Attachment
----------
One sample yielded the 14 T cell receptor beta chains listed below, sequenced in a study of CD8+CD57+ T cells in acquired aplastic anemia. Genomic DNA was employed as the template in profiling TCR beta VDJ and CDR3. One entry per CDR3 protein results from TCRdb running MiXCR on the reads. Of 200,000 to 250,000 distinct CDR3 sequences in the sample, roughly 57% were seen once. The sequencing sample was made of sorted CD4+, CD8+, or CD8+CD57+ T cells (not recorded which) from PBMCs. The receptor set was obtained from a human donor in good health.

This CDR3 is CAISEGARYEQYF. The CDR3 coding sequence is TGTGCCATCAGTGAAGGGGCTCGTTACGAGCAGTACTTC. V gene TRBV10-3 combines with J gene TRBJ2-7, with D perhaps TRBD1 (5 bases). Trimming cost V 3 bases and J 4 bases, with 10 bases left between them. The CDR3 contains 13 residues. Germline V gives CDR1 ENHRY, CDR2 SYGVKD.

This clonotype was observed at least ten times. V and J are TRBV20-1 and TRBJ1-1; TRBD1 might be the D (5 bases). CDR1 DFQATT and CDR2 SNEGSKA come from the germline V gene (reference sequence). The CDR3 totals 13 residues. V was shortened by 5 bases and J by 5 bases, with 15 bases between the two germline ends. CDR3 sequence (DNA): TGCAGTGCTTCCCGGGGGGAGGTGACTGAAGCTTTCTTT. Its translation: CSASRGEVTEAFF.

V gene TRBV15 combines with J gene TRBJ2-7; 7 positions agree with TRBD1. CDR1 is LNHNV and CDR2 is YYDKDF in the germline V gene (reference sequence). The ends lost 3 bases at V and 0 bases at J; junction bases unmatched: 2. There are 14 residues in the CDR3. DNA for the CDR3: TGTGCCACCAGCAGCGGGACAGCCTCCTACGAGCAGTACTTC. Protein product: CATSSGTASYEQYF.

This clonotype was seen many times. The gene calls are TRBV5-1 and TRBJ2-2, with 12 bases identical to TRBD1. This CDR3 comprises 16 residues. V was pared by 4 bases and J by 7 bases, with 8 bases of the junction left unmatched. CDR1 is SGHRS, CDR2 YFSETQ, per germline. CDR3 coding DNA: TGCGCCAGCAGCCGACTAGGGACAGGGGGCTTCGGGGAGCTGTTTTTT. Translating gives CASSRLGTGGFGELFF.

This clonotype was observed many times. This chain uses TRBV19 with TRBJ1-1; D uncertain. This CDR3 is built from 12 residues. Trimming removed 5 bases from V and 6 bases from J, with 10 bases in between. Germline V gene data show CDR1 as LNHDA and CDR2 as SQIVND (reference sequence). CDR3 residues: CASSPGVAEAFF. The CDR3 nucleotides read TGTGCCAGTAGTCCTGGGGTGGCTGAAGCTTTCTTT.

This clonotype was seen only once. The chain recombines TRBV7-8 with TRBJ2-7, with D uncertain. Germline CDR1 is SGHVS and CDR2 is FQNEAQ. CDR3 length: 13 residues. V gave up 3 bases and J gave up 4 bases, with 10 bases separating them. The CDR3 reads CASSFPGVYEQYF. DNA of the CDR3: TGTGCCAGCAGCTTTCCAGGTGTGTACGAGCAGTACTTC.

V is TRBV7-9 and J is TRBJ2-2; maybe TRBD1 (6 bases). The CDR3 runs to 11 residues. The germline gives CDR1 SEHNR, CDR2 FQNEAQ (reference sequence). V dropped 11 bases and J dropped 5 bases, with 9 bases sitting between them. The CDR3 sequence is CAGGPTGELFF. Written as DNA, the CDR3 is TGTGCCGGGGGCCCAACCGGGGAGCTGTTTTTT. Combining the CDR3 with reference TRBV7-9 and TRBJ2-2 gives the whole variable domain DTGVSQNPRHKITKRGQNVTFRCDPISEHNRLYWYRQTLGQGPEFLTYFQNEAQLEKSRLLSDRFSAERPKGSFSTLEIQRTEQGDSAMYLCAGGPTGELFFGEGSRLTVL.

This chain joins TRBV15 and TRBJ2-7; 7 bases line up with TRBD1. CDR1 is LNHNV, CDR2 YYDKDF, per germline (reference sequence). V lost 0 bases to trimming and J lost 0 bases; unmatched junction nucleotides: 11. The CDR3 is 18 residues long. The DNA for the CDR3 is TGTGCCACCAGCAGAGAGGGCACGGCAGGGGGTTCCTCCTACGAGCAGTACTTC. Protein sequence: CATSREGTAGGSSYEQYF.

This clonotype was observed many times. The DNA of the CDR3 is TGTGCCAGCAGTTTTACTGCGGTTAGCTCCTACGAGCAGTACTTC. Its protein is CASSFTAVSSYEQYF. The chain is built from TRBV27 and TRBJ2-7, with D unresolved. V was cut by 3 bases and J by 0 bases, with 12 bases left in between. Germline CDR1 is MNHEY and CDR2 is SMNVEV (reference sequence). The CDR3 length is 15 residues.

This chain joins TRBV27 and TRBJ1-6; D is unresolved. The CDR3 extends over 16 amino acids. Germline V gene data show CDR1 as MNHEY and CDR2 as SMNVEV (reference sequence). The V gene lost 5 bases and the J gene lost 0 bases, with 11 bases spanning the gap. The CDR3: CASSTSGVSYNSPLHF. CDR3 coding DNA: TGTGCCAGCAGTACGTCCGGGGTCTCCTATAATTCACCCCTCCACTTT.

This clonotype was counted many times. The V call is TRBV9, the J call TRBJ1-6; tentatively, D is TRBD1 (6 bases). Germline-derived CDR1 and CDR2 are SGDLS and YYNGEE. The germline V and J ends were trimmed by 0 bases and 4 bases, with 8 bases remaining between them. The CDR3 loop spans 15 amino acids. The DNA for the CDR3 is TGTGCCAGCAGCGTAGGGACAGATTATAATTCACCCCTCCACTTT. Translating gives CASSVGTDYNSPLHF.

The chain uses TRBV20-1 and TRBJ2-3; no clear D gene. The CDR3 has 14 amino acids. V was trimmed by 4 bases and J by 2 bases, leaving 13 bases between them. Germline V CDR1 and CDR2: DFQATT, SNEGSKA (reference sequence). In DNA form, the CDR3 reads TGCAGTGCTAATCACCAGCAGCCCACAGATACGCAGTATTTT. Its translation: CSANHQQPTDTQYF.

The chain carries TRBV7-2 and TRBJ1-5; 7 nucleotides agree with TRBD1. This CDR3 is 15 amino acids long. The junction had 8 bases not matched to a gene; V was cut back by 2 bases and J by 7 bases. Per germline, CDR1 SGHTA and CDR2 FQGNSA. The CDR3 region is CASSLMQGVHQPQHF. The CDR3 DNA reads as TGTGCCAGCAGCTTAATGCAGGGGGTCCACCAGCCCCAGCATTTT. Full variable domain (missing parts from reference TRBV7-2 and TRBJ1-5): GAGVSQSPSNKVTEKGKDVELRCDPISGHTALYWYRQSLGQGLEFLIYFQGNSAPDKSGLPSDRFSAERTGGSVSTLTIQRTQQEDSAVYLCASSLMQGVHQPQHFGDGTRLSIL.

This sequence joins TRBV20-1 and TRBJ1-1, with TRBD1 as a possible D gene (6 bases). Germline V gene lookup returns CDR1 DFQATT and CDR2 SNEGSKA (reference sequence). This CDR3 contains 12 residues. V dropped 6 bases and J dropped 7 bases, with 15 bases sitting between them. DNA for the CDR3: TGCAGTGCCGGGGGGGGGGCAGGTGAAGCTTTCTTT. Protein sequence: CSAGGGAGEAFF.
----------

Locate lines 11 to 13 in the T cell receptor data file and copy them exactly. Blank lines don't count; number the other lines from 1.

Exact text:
This chain joins TRBV27 and TRBJ1-6; D is unresolved. The CDR3 extends over 16 amino acids. Germline V gene data show CDR1 as MNHEY and CDR2 as SMNVEV (reference sequence). The V gene lost 5 bases and the J gene lost 0 bases, with 11 bases spanning the gap. The CDR3: CASSTSGVSYNSPLHF. CDR3 coding DNA: TGTGCCAGCAGTACGTCCGGGGTCTCCTATAATTCACCCCTCCACTTT.

This clonotype was counted many times. The V call is TRBV9, the J call TRBJ1-6; tentatively, D is TRBD1 (6 bases). Germline-derived CDR1 and CDR2 are SGDLS and YYNGEE. The germline V and J ends were trimmed by 0 bases and 4 bases, with 8 bases remaining between them. The CDR3 loop spans 15 amino acids. The DNA for the CDR3 is TGTGCCAGCAGCGTAGGGACAGATTATAATTCACCCCTCCACTTT. Translating gives CASSVGTDYNSPLHF.

The chain uses TRBV20-1 and TRBJ2-3; no clear D gene. The CDR3 has 14 amino acids. V was trimmed by 4 bases and J by 2 bases, leaving 13 bases between them. Germline V CDR1 and CDR2: DFQATT, SNEGSKA (reference sequence). In DNA form, the CDR3 reads TGCAGTGCTAATCACCAGCAGCCCACAGATACGCAGTATTTT. Its translation: CSANHQQPTDTQYF.